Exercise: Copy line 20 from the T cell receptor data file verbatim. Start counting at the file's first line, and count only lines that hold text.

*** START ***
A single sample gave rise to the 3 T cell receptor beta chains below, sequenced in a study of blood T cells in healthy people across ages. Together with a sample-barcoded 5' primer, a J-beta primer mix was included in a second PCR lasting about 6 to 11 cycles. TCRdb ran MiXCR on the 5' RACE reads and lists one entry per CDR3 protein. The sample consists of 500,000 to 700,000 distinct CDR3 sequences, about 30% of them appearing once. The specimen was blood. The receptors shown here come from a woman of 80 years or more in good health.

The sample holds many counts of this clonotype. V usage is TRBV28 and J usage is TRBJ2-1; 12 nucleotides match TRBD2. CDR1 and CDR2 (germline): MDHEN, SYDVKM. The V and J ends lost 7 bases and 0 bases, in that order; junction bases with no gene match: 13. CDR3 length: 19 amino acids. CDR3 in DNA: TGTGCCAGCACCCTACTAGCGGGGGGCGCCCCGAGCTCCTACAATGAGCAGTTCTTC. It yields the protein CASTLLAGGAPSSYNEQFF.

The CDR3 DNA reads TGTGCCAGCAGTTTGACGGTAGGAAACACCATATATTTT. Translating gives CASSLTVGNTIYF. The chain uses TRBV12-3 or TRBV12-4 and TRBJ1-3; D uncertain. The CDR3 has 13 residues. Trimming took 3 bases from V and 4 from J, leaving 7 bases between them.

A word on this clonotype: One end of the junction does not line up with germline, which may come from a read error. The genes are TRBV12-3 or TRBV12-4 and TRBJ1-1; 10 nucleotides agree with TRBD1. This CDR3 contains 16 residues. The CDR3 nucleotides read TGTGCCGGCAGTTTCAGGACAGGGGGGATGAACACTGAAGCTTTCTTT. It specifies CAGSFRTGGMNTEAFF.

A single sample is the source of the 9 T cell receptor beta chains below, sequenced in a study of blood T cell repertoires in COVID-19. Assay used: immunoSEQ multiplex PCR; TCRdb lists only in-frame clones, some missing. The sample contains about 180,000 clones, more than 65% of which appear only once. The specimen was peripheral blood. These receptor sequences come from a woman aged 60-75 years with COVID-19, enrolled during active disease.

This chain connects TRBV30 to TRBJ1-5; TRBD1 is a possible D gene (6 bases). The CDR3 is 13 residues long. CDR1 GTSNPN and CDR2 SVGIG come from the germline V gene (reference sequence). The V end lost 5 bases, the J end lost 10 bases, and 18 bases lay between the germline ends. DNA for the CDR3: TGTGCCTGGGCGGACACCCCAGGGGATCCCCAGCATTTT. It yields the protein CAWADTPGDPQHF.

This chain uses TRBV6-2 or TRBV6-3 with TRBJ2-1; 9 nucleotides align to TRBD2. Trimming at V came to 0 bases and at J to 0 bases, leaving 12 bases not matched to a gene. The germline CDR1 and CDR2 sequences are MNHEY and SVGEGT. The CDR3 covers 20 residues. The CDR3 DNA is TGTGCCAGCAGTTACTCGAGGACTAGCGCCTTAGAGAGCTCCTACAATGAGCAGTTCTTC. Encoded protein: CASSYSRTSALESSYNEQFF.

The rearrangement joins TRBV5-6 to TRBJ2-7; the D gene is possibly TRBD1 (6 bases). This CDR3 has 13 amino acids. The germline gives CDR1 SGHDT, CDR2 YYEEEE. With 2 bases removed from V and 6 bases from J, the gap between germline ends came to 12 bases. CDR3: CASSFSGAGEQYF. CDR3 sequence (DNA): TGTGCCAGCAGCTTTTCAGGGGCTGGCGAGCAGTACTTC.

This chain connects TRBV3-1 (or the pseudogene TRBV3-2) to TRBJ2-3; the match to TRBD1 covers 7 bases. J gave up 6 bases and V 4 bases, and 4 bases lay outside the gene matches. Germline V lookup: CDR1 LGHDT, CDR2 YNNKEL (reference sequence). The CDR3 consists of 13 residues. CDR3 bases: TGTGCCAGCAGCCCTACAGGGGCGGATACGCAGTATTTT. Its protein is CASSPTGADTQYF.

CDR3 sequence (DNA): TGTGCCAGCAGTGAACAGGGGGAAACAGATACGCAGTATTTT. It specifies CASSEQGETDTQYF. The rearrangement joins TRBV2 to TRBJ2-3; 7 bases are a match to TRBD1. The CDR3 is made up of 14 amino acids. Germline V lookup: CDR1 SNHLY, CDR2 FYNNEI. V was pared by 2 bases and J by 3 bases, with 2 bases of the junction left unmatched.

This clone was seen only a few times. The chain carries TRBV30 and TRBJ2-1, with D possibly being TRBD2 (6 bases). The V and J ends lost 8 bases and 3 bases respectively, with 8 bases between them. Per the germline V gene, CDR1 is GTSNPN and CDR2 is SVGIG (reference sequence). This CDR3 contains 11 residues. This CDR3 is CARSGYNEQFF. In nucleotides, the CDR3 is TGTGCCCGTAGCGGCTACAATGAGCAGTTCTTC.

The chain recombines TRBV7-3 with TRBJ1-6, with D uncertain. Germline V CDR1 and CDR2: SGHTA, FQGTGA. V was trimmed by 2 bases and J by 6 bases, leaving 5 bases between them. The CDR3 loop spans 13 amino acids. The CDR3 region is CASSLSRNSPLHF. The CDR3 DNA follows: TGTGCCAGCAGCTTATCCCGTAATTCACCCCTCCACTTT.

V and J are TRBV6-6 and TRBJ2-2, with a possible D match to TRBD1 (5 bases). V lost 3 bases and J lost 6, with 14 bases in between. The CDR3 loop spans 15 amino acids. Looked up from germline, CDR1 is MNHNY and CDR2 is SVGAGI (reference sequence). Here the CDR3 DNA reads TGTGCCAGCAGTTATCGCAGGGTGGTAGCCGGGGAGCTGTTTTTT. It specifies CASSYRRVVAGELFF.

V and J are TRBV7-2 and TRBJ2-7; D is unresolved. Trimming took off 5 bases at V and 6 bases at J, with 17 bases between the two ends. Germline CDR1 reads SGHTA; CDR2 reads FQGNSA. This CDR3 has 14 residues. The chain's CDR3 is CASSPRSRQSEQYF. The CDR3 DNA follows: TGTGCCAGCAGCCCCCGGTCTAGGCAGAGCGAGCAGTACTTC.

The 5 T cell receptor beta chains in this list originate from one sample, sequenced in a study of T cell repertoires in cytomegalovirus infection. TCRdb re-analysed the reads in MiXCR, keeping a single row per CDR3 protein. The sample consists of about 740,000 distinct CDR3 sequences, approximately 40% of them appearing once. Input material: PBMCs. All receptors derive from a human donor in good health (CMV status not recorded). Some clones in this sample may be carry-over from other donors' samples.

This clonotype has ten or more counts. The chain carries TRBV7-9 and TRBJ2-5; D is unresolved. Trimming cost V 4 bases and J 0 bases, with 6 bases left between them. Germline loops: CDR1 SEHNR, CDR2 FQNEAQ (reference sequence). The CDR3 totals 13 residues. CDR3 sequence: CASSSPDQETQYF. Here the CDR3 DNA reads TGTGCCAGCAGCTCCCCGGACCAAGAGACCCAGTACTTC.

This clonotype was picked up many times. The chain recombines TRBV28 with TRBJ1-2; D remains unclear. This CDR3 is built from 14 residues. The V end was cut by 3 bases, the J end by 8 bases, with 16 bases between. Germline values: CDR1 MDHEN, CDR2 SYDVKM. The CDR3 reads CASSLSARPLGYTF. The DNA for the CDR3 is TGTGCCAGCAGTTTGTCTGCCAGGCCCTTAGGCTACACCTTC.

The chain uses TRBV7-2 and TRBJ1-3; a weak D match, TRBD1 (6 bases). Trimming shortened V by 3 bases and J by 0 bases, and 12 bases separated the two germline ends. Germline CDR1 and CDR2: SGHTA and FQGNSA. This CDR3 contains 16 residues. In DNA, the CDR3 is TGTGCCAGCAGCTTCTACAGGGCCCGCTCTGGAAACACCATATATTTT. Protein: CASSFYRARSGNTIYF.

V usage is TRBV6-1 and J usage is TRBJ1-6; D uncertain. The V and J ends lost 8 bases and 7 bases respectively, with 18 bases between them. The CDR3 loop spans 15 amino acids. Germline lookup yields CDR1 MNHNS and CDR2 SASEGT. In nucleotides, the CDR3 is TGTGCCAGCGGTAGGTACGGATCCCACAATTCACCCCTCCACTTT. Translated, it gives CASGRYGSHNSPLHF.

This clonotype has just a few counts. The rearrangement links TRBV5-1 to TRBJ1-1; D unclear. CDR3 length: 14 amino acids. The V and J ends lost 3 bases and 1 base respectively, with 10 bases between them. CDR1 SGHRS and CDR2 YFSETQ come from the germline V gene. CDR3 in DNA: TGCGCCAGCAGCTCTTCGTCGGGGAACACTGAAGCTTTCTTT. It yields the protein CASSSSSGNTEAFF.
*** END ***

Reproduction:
This clonotype has just a few counts. The rearrangement links TRBV5-1 to TRBJ1-1; D unclear. CDR3 length: 14 amino acids. The V and J ends lost 3 bases and 1 base respectively, with 10 bases between them. CDR1 SGHRS and CDR2 YFSETQ come from the germline V gene. CDR3 in DNA: TGCGCCAGCAGCTCTTCGTCGGGGAACACTGAAGCTTTCTTT. It yields the protein CASSSSSGNTEAFF.